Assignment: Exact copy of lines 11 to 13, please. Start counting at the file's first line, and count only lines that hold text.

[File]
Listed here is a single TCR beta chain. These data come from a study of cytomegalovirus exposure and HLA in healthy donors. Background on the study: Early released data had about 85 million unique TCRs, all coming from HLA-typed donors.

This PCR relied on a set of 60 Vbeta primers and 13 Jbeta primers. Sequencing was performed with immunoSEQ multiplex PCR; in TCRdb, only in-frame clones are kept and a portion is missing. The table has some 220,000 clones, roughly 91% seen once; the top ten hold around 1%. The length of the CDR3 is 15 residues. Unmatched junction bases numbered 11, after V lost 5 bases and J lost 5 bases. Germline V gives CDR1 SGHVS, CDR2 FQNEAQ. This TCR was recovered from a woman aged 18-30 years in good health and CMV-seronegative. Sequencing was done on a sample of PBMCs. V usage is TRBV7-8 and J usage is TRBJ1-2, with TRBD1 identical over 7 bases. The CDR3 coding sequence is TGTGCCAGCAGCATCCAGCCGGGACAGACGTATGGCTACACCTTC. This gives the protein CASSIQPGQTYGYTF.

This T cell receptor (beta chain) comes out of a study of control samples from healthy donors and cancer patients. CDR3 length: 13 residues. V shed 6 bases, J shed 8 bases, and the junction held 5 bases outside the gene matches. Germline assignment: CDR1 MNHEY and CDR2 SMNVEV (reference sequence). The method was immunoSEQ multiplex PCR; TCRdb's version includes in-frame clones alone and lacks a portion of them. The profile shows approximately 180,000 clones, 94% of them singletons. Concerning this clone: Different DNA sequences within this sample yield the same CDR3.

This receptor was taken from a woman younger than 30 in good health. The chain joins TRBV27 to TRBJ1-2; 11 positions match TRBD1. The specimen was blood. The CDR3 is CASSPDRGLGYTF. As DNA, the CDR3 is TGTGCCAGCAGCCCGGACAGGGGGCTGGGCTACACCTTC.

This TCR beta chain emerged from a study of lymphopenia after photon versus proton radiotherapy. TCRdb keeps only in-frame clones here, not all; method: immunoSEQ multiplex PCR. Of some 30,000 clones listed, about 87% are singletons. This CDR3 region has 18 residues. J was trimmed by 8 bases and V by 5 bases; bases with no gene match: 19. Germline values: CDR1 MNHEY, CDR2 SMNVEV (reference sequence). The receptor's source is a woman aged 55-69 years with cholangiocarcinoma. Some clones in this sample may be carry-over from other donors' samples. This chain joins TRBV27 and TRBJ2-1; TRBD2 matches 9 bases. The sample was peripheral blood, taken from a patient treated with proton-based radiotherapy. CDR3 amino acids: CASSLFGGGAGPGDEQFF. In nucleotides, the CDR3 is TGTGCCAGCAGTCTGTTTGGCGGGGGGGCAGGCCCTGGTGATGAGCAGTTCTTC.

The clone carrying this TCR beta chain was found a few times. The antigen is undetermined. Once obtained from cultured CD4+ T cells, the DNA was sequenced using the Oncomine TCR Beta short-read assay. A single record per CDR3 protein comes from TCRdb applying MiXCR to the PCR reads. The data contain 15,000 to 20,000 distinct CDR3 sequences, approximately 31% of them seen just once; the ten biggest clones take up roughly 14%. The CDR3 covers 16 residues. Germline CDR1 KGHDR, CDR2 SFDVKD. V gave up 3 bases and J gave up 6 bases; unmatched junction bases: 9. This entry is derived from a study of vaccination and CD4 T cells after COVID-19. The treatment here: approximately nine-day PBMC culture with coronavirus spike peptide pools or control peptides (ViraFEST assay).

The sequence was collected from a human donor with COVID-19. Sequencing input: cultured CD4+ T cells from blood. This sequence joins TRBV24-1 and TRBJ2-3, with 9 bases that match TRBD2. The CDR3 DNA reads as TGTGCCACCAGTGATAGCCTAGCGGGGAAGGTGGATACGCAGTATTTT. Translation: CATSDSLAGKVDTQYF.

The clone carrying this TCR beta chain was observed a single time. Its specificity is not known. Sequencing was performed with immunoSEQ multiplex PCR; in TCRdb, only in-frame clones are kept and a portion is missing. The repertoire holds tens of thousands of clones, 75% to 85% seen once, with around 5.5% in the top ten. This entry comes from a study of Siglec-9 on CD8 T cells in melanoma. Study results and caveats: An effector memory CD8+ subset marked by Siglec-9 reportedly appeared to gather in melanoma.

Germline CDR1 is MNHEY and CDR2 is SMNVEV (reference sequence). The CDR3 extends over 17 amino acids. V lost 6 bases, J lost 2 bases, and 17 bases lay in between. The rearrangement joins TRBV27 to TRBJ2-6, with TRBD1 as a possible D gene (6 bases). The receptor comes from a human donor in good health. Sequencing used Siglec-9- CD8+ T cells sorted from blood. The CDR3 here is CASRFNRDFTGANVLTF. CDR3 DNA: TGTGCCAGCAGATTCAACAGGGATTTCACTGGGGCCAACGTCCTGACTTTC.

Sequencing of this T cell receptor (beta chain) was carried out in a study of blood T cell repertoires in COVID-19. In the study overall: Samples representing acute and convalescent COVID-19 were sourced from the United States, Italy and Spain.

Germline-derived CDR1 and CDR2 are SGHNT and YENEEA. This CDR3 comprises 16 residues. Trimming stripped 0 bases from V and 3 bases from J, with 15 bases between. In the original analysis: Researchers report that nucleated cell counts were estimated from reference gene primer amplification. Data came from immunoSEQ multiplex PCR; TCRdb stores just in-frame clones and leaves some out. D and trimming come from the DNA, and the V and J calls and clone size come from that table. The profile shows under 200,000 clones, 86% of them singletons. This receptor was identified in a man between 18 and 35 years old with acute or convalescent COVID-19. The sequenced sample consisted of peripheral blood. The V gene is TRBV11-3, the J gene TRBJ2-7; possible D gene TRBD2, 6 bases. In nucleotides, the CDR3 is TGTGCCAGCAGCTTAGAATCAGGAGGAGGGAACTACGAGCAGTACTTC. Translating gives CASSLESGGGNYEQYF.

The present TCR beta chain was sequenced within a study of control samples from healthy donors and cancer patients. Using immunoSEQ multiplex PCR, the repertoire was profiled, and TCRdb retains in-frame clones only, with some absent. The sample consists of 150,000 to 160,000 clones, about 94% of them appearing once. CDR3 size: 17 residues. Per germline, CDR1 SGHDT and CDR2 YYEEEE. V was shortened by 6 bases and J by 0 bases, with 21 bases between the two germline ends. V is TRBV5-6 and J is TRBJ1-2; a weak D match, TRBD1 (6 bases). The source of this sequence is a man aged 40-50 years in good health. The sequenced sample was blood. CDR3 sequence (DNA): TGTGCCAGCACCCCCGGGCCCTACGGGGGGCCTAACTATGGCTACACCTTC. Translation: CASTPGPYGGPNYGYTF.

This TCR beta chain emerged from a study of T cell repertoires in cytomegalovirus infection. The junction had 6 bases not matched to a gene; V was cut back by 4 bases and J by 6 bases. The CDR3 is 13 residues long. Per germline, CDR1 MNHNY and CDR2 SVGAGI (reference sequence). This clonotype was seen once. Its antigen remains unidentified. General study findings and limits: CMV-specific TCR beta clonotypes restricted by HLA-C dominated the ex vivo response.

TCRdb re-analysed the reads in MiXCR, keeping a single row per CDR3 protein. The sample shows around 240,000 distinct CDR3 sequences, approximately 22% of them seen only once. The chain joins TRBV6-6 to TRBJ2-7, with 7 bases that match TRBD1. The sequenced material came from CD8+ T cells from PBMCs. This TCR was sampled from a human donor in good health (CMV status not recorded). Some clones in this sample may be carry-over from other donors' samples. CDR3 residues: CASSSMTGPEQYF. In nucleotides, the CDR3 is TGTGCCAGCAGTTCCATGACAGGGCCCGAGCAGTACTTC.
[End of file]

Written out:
Germline-derived CDR1 and CDR2 are SGHNT and YENEEA. This CDR3 comprises 16 residues. Trimming stripped 0 bases from V and 3 bases from J, with 15 bases between. In the original analysis: Researchers report that nucleated cell counts were estimated from reference gene primer amplification. Data came from immunoSEQ multiplex PCR; TCRdb stores just in-frame clones and leaves some out. D and trimming come from the DNA, and the V and J calls and clone size come from that table. The profile shows under 200,000 clones, 86% of them singletons. This receptor was identified in a man between 18 and 35 years old with acute or convalescent COVID-19. The sequenced sample consisted of peripheral blood. The V gene is TRBV11-3, the J gene TRBJ2-7; possible D gene TRBD2, 6 bases. In nucleotides, the CDR3 is TGTGCCAGCAGCTTAGAATCAGGAGGAGGGAACTACGAGCAGTACTTC. Translating gives CASSLESGGGNYEQYF.

The present TCR beta chain was sequenced within a study of control samples from healthy donors and cancer patients. Using immunoSEQ multiplex PCR, the repertoire was profiled, and TCRdb retains in-frame clones only, with some absent. The sample consists of 150,000 to 160,000 clones, about 94% of them appearing once. CDR3 size: 17 residues. Per germline, CDR1 SGHDT and CDR2 YYEEEE. V was shortened by 6 bases and J by 0 bases, with 21 bases between the two germline ends. V is TRBV5-6 and J is TRBJ1-2; a weak D match, TRBD1 (6 bases). The source of this sequence is a man aged 40-50 years in good health. The sequenced sample was blood. CDR3 sequence (DNA): TGTGCCAGCACCCCCGGGCCCTACGGGGGGCCTAACTATGGCTACACCTTC. Translation: CASTPGPYGGPNYGYTF.

This TCR beta chain emerged from a study of T cell repertoires in cytomegalovirus infection. The junction had 6 bases not matched to a gene; V was cut back by 4 bases and J by 6 bases. The CDR3 is 13 residues long. Per germline, CDR1 MNHNY and CDR2 SVGAGI (reference sequence). This clonotype was seen once. Its antigen remains unidentified. General study findings and limits: CMV-specific TCR beta clonotypes restricted by HLA-C dominated the ex vivo response.